previews

  • “Rester Vivant”

    Palais de Tokyo
    13, Avenue du Président Wilson
    June 23 - September 11

    Curated by Jean de Loisy and Michel Houellebecq

    A dead poet no longer writes, which is why it’s important to stay alive. This simple working hypothesis was set out in Michel Houellebecq’s early essay “Rester vivant” (Stay Alive, 1991), and in a career that has made him more than just a writer, this volcanic figure has flirted with the negation of the claim again and again. He’s disappeared in real life, been kidnapped on the screen, and rubbed himself out in the 2010 novel The Map and the Territory. But he has also often threatened to disappear into other guises—filmmaker, photographer, poet. In “Rester vivant”—a kind of sequel to Palais shows dedicated to Raymond Roussel and John Giorno—Houellebecq now assumes the role of curator, organizing a large-scale exhibition comprising his own films, sound pieces, and more than one hundred photographs. A few Houellebecquian associates (including the painter Robert Combas) are on hand, but the spotlight is on the unique mindscape of Houellebecq—a fascinating, terrifying, and, yes, funny place to be.

  • Page from Brion Gysin and William S. Burroughs’s The Third Mind, ca. 1965, gelatin silver prints, typescript, newsprint, and ink on paper, 9 3/8 × 6 3/4". From “Beat Generation.” © Williams S. Burroughs Estate.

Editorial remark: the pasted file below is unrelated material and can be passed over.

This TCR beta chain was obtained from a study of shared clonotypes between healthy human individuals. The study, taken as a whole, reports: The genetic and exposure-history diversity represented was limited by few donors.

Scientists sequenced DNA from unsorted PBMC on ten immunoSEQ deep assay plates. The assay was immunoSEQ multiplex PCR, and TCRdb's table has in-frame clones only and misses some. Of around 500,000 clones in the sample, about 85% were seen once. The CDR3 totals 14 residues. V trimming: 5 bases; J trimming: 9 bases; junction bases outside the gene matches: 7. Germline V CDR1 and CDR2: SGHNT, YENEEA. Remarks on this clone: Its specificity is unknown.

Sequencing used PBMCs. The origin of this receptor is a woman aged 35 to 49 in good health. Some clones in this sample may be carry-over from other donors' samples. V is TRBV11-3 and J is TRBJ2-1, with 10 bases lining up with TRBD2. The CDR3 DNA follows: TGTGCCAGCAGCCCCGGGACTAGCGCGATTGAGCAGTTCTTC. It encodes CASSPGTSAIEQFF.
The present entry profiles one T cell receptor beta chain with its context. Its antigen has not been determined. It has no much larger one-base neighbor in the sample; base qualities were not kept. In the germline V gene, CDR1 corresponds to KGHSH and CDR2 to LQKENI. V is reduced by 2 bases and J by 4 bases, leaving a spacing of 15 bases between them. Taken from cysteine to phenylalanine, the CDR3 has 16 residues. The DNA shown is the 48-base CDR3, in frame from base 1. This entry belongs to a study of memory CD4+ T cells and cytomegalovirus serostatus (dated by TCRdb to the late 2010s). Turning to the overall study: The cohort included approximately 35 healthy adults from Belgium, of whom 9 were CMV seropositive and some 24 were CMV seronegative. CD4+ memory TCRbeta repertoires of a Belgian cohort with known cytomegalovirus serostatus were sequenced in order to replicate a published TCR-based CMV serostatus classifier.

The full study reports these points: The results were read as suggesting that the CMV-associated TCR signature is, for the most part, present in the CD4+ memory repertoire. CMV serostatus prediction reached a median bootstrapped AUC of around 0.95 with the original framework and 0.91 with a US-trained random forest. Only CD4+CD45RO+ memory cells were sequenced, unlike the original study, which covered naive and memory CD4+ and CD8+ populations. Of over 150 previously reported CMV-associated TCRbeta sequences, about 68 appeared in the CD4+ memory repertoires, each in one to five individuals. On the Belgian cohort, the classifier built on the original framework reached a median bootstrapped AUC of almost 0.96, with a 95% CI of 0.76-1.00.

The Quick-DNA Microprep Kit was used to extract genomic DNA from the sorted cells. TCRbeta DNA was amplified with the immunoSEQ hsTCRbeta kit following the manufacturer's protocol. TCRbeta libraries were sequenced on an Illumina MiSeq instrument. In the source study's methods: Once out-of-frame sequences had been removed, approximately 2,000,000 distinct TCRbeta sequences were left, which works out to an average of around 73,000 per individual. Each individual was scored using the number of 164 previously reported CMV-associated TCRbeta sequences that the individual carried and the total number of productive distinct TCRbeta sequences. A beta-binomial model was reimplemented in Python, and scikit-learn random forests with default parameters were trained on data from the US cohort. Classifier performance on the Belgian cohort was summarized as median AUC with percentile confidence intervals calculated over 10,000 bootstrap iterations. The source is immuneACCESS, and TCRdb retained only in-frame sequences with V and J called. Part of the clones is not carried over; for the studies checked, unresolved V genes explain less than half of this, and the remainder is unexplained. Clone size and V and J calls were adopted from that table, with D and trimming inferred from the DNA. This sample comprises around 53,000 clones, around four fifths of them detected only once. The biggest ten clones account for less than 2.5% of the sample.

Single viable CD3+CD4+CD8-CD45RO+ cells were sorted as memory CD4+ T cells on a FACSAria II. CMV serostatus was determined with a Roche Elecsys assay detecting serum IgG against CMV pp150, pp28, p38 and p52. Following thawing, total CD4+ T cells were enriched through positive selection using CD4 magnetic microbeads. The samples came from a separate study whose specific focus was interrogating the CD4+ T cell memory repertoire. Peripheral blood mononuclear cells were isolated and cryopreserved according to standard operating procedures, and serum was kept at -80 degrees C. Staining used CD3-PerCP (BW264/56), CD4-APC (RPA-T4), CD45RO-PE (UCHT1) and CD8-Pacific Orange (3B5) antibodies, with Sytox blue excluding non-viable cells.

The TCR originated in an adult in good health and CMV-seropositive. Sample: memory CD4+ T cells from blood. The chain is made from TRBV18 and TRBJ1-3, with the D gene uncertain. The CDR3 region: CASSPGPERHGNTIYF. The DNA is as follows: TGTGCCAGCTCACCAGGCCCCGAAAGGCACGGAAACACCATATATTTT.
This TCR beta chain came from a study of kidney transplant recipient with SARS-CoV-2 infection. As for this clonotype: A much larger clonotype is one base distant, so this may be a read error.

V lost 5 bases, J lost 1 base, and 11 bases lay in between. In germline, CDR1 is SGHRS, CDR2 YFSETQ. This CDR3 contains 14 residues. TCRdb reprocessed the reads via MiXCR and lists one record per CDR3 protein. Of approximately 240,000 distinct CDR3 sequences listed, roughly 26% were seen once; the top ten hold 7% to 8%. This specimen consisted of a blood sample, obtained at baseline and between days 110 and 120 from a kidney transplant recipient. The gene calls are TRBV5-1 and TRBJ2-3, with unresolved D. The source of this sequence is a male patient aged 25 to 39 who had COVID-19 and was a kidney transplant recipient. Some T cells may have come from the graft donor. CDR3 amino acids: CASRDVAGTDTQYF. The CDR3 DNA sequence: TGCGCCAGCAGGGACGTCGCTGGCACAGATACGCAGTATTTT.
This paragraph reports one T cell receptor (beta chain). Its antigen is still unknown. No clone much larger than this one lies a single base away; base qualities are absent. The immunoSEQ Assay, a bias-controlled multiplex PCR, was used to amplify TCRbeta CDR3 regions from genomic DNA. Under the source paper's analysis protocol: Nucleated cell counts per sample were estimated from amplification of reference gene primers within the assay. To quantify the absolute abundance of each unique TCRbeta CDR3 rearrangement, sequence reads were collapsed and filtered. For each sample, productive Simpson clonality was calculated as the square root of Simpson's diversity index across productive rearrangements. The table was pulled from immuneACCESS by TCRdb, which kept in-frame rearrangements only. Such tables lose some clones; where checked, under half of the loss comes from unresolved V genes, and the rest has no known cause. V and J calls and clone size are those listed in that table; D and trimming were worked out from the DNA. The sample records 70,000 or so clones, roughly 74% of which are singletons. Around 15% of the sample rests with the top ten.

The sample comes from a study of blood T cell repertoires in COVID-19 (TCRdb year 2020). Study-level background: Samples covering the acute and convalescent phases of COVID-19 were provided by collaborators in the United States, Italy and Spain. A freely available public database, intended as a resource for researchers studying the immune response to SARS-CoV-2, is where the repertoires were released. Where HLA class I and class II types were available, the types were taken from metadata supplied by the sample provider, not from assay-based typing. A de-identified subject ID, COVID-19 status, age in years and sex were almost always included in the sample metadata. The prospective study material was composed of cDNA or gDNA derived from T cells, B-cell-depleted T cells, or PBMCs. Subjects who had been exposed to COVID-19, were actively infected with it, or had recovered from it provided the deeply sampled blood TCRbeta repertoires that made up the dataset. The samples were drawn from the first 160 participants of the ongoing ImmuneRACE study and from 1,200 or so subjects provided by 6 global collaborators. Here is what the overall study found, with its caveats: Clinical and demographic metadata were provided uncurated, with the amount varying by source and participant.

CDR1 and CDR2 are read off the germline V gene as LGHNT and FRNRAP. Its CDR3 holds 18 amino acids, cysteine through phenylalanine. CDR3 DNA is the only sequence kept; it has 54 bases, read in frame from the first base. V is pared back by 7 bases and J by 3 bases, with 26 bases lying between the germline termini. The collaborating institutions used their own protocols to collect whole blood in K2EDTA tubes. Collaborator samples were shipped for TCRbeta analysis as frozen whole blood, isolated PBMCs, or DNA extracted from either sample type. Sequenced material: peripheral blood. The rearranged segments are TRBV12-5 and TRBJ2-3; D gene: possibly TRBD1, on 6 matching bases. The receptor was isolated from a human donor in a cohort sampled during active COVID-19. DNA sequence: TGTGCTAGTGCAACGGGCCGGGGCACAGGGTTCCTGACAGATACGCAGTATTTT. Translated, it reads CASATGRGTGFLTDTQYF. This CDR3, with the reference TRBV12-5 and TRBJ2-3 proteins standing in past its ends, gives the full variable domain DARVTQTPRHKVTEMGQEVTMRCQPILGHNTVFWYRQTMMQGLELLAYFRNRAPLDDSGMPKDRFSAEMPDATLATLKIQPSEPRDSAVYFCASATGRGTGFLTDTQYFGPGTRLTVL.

“Beat Generation”

    Centre Pompidou
    Place Georges-Pompidou
    June 22 - October 3

    Curated by Jean-Jacques Lebel, Philippe-Alain Michaud, and Rani Singh

    Focusing on Paris as a port of call for members of the essentially nomadic Beat movement, curators Michaud, Singh, and Fluxus artist Lebel will map the productions of the dispersed pantheon of doomed drifters across the French capital, New York, San Francisco, Mexico, and Tangier, Morocco. Set to offer a balanced view of a milieu that was chauvinistic even by the standards of midcentury bohemianism, the show will notably include a host of Beat women, including Joanne Kyger and Diane di Prima, along with the alpha males. “Beat Generation” will not entirely depart from our posthumanist zeitgeist. The show will take a media-archaeological approach, arguing—via some four hundred rare books, manuscripts, photographs, paintings, films, and audio recordings by about fifty artists and writers—that Beat artistic production involved systematic use of such analog technologies as tape recorders, records, radio, and the telephone as a historical first. Truman Capote already noted this inclination toward new media in 1959 when he condemned Jack Kerouac’s On the Road as mere “typing.”